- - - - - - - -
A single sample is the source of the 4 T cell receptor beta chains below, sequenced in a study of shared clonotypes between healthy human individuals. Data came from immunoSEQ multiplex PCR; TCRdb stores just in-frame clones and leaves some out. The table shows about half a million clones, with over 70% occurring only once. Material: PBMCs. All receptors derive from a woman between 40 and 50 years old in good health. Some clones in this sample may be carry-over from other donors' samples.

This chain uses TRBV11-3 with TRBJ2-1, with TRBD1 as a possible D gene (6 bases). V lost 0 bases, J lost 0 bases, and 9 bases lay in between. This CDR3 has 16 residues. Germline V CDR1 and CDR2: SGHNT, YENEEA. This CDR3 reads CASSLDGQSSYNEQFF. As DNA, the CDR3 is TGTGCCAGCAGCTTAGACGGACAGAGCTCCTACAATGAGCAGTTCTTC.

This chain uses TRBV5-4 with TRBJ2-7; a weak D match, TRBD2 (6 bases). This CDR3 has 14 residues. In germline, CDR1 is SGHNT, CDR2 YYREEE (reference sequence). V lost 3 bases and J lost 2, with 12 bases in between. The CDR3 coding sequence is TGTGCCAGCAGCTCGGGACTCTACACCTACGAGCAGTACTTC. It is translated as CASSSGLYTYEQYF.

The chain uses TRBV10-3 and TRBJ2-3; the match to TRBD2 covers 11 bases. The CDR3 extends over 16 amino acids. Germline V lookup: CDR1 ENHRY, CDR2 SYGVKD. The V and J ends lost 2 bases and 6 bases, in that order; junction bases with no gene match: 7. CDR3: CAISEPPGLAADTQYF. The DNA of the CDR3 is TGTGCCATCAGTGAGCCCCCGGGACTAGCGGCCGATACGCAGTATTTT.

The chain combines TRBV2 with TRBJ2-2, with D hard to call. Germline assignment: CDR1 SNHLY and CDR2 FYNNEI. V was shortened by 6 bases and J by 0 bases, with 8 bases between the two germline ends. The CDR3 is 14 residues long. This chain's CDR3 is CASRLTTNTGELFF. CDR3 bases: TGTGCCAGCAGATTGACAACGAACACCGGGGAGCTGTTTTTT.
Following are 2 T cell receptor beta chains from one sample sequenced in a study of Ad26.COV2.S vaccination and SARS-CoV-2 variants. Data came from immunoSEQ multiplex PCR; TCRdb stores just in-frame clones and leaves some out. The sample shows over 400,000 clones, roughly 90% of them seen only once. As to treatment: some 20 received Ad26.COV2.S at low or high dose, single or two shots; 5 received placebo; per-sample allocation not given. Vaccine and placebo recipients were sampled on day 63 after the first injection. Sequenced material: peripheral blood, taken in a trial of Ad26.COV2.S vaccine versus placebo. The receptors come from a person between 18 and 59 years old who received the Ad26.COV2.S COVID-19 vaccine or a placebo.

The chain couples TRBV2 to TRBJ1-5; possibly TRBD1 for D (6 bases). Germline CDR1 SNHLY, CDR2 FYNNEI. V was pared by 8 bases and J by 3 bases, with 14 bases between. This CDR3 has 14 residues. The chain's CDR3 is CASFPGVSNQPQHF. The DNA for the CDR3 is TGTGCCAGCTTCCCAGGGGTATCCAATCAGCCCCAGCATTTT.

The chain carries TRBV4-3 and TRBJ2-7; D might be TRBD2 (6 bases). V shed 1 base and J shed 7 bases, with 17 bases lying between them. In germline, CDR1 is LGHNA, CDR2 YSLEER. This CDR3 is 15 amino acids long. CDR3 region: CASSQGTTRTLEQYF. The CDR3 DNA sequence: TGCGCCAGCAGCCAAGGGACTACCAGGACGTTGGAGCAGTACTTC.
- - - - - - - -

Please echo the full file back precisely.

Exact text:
A single sample is the source of the 4 T cell receptor beta chains below, sequenced in a study of shared clonotypes between healthy human individuals. Data came from immunoSEQ multiplex PCR; TCRdb stores just in-frame clones and leaves some out. The table shows about half a million clones, with over 70% occurring only once. Material: PBMCs. All receptors derive from a woman between 40 and 50 years old in good health. Some clones in this sample may be carry-over from other donors' samples.

This chain uses TRBV11-3 with TRBJ2-1, with TRBD1 as a possible D gene (6 bases). V lost 0 bases, J lost 0 bases, and 9 bases lay in between. This CDR3 has 16 residues. Germline V CDR1 and CDR2: SGHNT, YENEEA. This CDR3 reads CASSLDGQSSYNEQFF. As DNA, the CDR3 is TGTGCCAGCAGCTTAGACGGACAGAGCTCCTACAATGAGCAGTTCTTC.

This chain uses TRBV5-4 with TRBJ2-7; a weak D match, TRBD2 (6 bases). This CDR3 has 14 residues. In germline, CDR1 is SGHNT, CDR2 YYREEE (reference sequence). V lost 3 bases and J lost 2, with 12 bases in between. The CDR3 coding sequence is TGTGCCAGCAGCTCGGGACTCTACACCTACGAGCAGTACTTC. It is translated as CASSSGLYTYEQYF.

The chain uses TRBV10-3 and TRBJ2-3; the match to TRBD2 covers 11 bases. The CDR3 extends over 16 amino acids. Germline V lookup: CDR1 ENHRY, CDR2 SYGVKD. The V and J ends lost 2 bases and 6 bases, in that order; junction bases with no gene match: 7. CDR3: CAISEPPGLAADTQYF. The DNA of the CDR3 is TGTGCCATCAGTGAGCCCCCGGGACTAGCGGCCGATACGCAGTATTTT.

The chain combines TRBV2 with TRBJ2-2, with D hard to call. Germline assignment: CDR1 SNHLY and CDR2 FYNNEI. V was shortened by 6 bases and J by 0 bases, with 8 bases between the two germline ends. The CDR3 is 14 residues long. This chain's CDR3 is CASRLTTNTGELFF. CDR3 bases: TGTGCCAGCAGATTGACAACGAACACCGGGGAGCTGTTTTTT.
Following are 2 T cell receptor beta chains from one sample sequenced in a study of Ad26.COV2.S vaccination and SARS-CoV-2 variants. Data came from immunoSEQ multiplex PCR; TCRdb stores just in-frame clones and leaves some out. The sample shows over 400,000 clones, roughly 90% of them seen only once. As to treatment: some 20 received Ad26.COV2.S at low or high dose, single or two shots; 5 received placebo; per-sample allocation not given. Vaccine and placebo recipients were sampled on day 63 after the first injection. Sequenced material: peripheral blood, taken in a trial of Ad26.COV2.S vaccine versus placebo. The receptors come from a person between 18 and 59 years old who received the Ad26.COV2.S COVID-19 vaccine or a placebo.

The chain couples TRBV2 to TRBJ1-5; possibly TRBD1 for D (6 bases). Germline CDR1 SNHLY, CDR2 FYNNEI. V was pared by 8 bases and J by 3 bases, with 14 bases between. This CDR3 has 14 residues. The chain's CDR3 is CASFPGVSNQPQHF. The DNA for the CDR3 is TGTGCCAGCTTCCCAGGGGTATCCAATCAGCCCCAGCATTTT.

The chain carries TRBV4-3 and TRBJ2-7; D might be TRBD2 (6 bases). V shed 1 base and J shed 7 bases, with 17 bases lying between them. In germline, CDR1 is LGHNA, CDR2 YSLEER. This CDR3 is 15 amino acids long. CDR3 region: CASSQGTTRTLEQYF. The CDR3 DNA sequence: TGCGCCAGCAGCCAAGGGACTACCAGGACGTTGGAGCAGTACTTC.